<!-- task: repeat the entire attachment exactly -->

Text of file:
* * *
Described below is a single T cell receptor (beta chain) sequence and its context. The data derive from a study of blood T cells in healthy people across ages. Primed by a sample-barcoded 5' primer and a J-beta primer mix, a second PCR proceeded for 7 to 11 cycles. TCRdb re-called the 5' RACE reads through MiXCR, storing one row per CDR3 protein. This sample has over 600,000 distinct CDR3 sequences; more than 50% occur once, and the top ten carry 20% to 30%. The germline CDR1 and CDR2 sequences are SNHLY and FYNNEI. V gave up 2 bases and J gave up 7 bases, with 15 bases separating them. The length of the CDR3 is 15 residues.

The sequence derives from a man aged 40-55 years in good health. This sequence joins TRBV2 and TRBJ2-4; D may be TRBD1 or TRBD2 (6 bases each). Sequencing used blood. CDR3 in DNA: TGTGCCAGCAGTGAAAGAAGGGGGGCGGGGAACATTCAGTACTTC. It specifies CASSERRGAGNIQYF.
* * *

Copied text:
Described below is a single T cell receptor (beta chain) sequence and its context. The data derive from a study of blood T cells in healthy people across ages. Primed by a sample-barcoded 5' primer and a J-beta primer mix, a second PCR proceeded for 7 to 11 cycles. TCRdb re-called the 5' RACE reads through MiXCR, storing one row per CDR3 protein. This sample has over 600,000 distinct CDR3 sequences; more than 50% occur once, and the top ten carry 20% to 30%. The germline CDR1 and CDR2 sequences are SNHLY and FYNNEI. V gave up 2 bases and J gave up 7 bases, with 15 bases separating them. The length of the CDR3 is 15 residues.

The sequence derives from a man aged 40-55 years in good health. This sequence joins TRBV2 and TRBJ2-4; D may be TRBD1 or TRBD2 (6 bases each). Sequencing used blood. CDR3 in DNA: TGTGCCAGCAGTGAAAGAAGGGGGGCGGGGAACATTCAGTACTTC. It specifies CASSERRGAGNIQYF.